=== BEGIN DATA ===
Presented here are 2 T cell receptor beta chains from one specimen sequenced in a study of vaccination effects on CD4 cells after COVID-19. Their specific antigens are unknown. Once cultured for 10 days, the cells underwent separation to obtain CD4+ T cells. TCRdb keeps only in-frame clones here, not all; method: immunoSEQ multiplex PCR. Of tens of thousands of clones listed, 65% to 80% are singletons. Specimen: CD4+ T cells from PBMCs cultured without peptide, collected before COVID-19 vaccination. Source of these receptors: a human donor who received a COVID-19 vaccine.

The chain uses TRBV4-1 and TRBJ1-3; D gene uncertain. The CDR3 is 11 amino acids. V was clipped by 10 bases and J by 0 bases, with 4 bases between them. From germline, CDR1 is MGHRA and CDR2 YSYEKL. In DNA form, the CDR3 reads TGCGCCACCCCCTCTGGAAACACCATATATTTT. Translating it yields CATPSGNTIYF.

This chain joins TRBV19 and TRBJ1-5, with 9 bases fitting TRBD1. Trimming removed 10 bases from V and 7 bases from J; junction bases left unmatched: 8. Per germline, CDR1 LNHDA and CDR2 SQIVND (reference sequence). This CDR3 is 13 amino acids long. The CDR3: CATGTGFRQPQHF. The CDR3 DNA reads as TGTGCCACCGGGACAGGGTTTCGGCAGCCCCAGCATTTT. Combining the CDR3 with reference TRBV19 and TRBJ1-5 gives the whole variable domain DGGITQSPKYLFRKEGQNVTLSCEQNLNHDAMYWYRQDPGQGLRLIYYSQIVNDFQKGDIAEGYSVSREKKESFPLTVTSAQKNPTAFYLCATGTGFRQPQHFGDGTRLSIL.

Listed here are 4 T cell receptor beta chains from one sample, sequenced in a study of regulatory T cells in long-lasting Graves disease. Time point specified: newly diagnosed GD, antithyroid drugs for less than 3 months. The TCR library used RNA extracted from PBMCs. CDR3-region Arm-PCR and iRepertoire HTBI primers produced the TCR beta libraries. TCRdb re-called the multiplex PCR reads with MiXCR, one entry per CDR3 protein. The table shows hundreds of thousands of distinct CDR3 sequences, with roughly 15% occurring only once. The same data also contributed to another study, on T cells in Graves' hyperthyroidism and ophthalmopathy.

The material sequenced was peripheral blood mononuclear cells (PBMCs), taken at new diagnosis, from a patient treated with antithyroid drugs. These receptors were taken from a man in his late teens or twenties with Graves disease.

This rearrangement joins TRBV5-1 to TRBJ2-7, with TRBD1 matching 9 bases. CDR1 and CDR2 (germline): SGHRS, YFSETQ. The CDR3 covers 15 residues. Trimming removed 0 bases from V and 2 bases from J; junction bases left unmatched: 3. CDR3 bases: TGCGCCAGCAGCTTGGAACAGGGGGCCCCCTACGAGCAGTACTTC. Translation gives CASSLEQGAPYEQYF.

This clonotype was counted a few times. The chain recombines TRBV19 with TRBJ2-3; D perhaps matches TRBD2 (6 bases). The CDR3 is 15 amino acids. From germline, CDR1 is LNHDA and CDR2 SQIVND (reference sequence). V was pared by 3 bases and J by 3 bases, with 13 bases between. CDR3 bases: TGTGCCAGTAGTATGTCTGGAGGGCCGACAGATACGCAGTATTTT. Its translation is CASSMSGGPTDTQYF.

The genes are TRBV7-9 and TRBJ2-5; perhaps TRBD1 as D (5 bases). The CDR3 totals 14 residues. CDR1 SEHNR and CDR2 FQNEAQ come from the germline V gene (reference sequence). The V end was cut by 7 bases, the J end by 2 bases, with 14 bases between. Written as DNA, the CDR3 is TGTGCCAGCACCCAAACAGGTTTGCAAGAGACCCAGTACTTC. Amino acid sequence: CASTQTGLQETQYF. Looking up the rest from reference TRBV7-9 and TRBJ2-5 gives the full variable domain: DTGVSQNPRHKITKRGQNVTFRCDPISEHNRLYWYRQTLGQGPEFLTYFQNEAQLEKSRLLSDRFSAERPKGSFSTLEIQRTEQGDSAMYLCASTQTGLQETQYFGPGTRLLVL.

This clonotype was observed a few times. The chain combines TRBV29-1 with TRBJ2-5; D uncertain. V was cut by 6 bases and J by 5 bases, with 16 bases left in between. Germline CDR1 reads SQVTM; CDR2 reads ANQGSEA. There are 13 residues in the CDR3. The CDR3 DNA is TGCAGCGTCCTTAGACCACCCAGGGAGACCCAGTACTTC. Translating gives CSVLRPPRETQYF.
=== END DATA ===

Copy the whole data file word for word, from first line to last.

Presented here are 2 T cell receptor beta chains from one specimen sequenced in a study of vaccination effects on CD4 cells after COVID-19. Their specific antigens are unknown. Once cultured for 10 days, the cells underwent separation to obtain CD4+ T cells. TCRdb keeps only in-frame clones here, not all; method: immunoSEQ multiplex PCR. Of tens of thousands of clones listed, 65% to 80% are singletons. Specimen: CD4+ T cells from PBMCs cultured without peptide, collected before COVID-19 vaccination. Source of these receptors: a human donor who received a COVID-19 vaccine.

The chain uses TRBV4-1 and TRBJ1-3; D gene uncertain. The CDR3 is 11 amino acids. V was clipped by 10 bases and J by 0 bases, with 4 bases between them. From germline, CDR1 is MGHRA and CDR2 YSYEKL. In DNA form, the CDR3 reads TGCGCCACCCCCTCTGGAAACACCATATATTTT. Translating it yields CATPSGNTIYF.

This chain joins TRBV19 and TRBJ1-5, with 9 bases fitting TRBD1. Trimming removed 10 bases from V and 7 bases from J; junction bases left unmatched: 8. Per germline, CDR1 LNHDA and CDR2 SQIVND (reference sequence). This CDR3 is 13 amino acids long. The CDR3: CATGTGFRQPQHF. The CDR3 DNA reads as TGTGCCACCGGGACAGGGTTTCGGCAGCCCCAGCATTTT. Combining the CDR3 with reference TRBV19 and TRBJ1-5 gives the whole variable domain DGGITQSPKYLFRKEGQNVTLSCEQNLNHDAMYWYRQDPGQGLRLIYYSQIVNDFQKGDIAEGYSVSREKKESFPLTVTSAQKNPTAFYLCATGTGFRQPQHFGDGTRLSIL.

Listed here are 4 T cell receptor beta chains from one sample, sequenced in a study of regulatory T cells in long-lasting Graves disease. Time point specified: newly diagnosed GD, antithyroid drugs for less than 3 months. The TCR library used RNA extracted from PBMCs. CDR3-region Arm-PCR and iRepertoire HTBI primers produced the TCR beta libraries. TCRdb re-called the multiplex PCR reads with MiXCR, one entry per CDR3 protein. The table shows hundreds of thousands of distinct CDR3 sequences, with roughly 15% occurring only once. The same data also contributed to another study, on T cells in Graves' hyperthyroidism and ophthalmopathy.

The material sequenced was peripheral blood mononuclear cells (PBMCs), taken at new diagnosis, from a patient treated with antithyroid drugs. These receptors were taken from a man in his late teens or twenties with Graves disease.

This rearrangement joins TRBV5-1 to TRBJ2-7, with TRBD1 matching 9 bases. CDR1 and CDR2 (germline): SGHRS, YFSETQ. The CDR3 covers 15 residues. Trimming removed 0 bases from V and 2 bases from J; junction bases left unmatched: 3. CDR3 bases: TGCGCCAGCAGCTTGGAACAGGGGGCCCCCTACGAGCAGTACTTC. Translation gives CASSLEQGAPYEQYF.

This clonotype was counted a few times. The chain recombines TRBV19 with TRBJ2-3; D perhaps matches TRBD2 (6 bases). The CDR3 is 15 amino acids. From germline, CDR1 is LNHDA and CDR2 SQIVND (reference sequence). V was pared by 3 bases and J by 3 bases, with 13 bases between. CDR3 bases: TGTGCCAGTAGTATGTCTGGAGGGCCGACAGATACGCAGTATTTT. Its translation is CASSMSGGPTDTQYF.

The genes are TRBV7-9 and TRBJ2-5; perhaps TRBD1 as D (5 bases). The CDR3 totals 14 residues. CDR1 SEHNR and CDR2 FQNEAQ come from the germline V gene (reference sequence). The V end was cut by 7 bases, the J end by 2 bases, with 14 bases between. Written as DNA, the CDR3 is TGTGCCAGCACCCAAACAGGTTTGCAAGAGACCCAGTACTTC. Amino acid sequence: CASTQTGLQETQYF. Looking up the rest from reference TRBV7-9 and TRBJ2-5 gives the full variable domain: DTGVSQNPRHKITKRGQNVTFRCDPISEHNRLYWYRQTLGQGPEFLTYFQNEAQLEKSRLLSDRFSAERPKGSFSTLEIQRTEQGDSAMYLCASTQTGLQETQYFGPGTRLLVL.

This clonotype was observed a few times. The chain combines TRBV29-1 with TRBJ2-5; D uncertain. V was cut by 6 bases and J by 5 bases, with 16 bases left in between. Germline CDR1 reads SQVTM; CDR2 reads ANQGSEA. There are 13 residues in the CDR3. The CDR3 DNA is TGCAGCGTCCTTAGACCACCCAGGGAGACCCAGTACTTC. Translating gives CSVLRPPRETQYF.